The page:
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Kavanagh bill: An assault on transparency and the people’s right to know

Ginger Lamb (Photo by Ryan Cook/RJ Cook Photography)

Ginger Lamb (Photo by Ryan Cook/RJ Cook Photography)

Here we go again.

For the eighth year in a row, the Legislature has once again introduced a bill to eliminate public notices in newspapers.

This time it is sponsored by Rep. John Kavanagh and targets corporate publication. He says this is about bringing newspapers into the 21st century and giving the public access.

Let’s set the record straight — this bill is an assault on transparency and your right to be notified of important information, all while promoting the growth of government bureaucracy at the expense of local Arizona jobs and businesses.

• Newspapers are in the 21st century — we have websites, searchable databases, apps and responsive websites.

• There is a difference between public access and public notice. Public access is not public notice.

What is most perplexing about this proposed legislation is that this is the same John Kavanagh who, when he was running for re-election in 2010, said he was “a limited government, fiscal conservative.” Yes, he has been a staunch supporter of differentiating between the government and private sector and ensuring that the government doesn’t step on the business community.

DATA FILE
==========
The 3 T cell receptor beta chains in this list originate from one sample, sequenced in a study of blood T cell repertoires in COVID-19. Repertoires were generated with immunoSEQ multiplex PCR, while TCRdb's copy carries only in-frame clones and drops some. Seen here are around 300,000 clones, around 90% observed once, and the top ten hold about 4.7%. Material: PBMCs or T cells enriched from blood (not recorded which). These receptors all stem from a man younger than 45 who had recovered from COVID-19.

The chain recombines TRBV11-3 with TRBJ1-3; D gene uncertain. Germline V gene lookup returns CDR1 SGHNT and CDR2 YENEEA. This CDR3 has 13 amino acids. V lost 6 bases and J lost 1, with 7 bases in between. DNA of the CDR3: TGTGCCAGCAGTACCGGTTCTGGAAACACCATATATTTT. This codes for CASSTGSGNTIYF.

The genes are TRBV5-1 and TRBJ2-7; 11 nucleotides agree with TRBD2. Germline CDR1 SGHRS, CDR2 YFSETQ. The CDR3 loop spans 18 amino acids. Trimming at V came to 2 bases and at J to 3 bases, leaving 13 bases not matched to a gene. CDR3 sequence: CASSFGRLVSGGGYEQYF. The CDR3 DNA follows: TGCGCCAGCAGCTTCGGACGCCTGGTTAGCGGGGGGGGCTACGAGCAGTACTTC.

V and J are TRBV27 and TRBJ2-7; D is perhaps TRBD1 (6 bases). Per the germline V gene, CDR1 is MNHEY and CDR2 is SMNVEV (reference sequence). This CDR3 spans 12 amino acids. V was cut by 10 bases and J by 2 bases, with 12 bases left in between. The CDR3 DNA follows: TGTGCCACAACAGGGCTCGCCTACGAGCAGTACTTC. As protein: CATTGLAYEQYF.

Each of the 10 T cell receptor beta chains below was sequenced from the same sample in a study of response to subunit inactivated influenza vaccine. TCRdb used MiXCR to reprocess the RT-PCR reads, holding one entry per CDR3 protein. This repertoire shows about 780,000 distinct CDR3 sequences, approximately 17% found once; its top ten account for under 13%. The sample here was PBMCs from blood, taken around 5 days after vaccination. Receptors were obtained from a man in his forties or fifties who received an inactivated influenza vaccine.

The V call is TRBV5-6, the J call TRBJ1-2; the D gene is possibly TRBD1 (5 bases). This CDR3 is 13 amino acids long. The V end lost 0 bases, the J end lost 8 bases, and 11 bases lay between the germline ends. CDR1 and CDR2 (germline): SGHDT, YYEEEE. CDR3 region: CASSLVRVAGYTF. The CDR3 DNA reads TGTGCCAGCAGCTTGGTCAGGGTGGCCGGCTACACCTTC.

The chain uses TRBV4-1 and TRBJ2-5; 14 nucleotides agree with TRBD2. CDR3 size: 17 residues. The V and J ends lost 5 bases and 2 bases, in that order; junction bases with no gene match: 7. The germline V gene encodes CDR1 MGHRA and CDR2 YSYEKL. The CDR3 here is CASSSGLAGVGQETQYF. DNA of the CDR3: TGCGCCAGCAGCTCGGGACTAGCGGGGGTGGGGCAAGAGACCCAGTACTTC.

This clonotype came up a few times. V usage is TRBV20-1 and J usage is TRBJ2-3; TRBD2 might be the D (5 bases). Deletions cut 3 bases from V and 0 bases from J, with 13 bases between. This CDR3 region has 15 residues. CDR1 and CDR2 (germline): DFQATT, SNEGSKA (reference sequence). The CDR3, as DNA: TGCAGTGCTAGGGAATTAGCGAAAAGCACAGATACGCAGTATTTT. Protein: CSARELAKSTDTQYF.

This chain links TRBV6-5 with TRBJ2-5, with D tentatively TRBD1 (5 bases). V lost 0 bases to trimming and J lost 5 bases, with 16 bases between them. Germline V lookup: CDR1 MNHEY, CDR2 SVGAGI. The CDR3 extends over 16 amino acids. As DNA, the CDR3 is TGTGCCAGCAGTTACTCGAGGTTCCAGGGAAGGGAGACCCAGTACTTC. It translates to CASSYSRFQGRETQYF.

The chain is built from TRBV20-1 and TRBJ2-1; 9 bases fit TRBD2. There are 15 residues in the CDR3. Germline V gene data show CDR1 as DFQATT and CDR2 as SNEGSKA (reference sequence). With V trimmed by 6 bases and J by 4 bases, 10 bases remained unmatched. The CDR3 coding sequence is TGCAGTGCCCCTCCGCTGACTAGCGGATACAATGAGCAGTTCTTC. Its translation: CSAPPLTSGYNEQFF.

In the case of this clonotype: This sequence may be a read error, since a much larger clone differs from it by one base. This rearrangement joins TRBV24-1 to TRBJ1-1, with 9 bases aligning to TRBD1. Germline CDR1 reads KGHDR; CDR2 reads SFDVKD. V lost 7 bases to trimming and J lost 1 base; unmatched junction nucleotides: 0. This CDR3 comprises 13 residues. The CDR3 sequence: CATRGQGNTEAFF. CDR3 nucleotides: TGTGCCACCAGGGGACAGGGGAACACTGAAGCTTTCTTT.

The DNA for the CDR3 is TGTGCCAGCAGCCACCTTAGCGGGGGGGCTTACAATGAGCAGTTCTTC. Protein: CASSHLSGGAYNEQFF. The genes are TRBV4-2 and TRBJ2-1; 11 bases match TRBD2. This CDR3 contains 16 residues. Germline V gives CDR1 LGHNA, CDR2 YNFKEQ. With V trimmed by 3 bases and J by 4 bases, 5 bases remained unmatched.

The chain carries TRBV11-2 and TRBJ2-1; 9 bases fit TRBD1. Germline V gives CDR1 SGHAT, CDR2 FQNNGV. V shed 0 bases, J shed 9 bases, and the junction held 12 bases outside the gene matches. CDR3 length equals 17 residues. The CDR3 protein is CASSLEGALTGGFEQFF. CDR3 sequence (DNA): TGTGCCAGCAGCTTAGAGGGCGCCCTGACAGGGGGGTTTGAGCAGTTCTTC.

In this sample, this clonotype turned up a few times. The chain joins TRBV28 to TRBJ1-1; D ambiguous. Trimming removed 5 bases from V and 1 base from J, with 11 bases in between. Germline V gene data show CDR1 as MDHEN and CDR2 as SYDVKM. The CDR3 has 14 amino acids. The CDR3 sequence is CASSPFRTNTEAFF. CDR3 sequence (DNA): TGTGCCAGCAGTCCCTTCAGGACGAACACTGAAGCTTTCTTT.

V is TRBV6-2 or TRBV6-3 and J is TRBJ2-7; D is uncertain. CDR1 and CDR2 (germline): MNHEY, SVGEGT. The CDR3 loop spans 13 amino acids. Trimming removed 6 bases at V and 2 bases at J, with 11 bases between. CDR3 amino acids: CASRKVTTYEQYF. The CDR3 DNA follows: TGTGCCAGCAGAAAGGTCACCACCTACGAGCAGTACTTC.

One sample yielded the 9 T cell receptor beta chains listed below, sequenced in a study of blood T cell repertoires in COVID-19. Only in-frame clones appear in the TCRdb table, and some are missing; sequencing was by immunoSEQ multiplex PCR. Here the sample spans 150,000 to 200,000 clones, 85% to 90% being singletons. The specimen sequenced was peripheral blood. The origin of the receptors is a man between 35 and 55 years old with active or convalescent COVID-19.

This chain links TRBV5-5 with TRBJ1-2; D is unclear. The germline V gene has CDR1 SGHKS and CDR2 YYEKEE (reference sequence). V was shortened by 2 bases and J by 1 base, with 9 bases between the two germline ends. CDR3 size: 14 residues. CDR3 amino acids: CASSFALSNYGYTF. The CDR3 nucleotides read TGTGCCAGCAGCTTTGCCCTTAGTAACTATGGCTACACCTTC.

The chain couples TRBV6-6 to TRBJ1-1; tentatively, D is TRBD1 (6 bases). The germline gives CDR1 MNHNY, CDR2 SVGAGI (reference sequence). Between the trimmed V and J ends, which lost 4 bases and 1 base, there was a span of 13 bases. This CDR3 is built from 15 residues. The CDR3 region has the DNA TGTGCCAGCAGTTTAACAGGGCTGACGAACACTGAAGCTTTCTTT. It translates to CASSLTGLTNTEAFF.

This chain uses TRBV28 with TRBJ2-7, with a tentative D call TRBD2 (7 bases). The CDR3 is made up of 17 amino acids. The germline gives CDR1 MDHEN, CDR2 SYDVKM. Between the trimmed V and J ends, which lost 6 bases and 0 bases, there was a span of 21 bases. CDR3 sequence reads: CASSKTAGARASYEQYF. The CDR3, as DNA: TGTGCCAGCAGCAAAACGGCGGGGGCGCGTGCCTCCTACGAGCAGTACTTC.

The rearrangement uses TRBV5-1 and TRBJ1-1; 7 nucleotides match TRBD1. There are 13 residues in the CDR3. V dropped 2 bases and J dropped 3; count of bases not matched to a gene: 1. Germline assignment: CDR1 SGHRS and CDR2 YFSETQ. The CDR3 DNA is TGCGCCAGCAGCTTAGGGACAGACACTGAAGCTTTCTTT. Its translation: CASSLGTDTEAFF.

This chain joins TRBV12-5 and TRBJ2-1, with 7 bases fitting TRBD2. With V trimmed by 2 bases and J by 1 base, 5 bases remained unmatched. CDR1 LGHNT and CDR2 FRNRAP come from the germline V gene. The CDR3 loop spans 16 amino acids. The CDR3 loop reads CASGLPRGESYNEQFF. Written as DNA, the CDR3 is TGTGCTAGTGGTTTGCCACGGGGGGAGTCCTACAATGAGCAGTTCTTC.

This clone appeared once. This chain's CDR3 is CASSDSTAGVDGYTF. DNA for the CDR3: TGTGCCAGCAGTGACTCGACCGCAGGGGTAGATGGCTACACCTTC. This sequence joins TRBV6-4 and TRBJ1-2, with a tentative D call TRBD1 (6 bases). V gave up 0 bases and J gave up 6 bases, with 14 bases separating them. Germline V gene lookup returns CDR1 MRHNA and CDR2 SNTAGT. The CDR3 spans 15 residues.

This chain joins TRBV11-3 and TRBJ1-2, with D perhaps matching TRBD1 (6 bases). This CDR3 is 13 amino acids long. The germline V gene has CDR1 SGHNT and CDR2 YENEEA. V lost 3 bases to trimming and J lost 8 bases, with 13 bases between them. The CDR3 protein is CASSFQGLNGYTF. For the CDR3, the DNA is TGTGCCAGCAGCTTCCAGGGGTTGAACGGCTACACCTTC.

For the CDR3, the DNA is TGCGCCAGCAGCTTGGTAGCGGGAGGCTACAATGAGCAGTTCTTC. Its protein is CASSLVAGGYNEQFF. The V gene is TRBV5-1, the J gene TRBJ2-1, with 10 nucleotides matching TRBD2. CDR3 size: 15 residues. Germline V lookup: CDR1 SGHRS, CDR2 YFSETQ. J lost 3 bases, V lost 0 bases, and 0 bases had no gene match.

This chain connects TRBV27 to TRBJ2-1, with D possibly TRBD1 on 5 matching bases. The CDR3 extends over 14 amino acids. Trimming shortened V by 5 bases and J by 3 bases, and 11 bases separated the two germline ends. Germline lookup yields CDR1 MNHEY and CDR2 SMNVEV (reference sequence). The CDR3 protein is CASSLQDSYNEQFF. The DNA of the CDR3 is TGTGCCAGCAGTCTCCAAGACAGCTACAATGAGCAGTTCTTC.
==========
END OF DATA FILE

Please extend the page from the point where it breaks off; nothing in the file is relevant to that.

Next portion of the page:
So why does HB2554 (business entities; publication; posting requirements) do exactly that?

It would remove an important private function from newspapers and let the government have complete control. Kavanagh is proposing taxpayer dollars be spent to create a database that would expand government at the expense of private businesses that are already performing this service. It would cost our local community jobs — and not just jobs at newspapers. The bill would have an economic domino effect, eliminating jobs in other industries, like couriers and printers. And, there are ramifications beyond that to the state.

If something isn’t working, there is a need to run a bill to fix it. But this is a system that works.

At the Arizona Capitol Times, we publish corporate documents. And, since 1999 when a bill was dropped to eliminate corporate publication requirements we shifted our model to include online posting. All corporate notices that we publish are uploaded to publicnotices.azcapitoltimes.com (our searchable database with Google mapping and other tools for analysis) and to PublicNoticeAds.com — a statewide website created 15 years ago when the first bill was dropped to eliminate these requirements. At that time, Arizona Newspapers Association was the first association in the country to create such a database, which is now home to public notices for 11 other states as well.

The business community is not asking for this change. In fact, the Greater Phoenix Chamber of Commerce, the Arizona Chamber of Commerce & Industry and the Arizona Small Business Association are all opposed to this bill.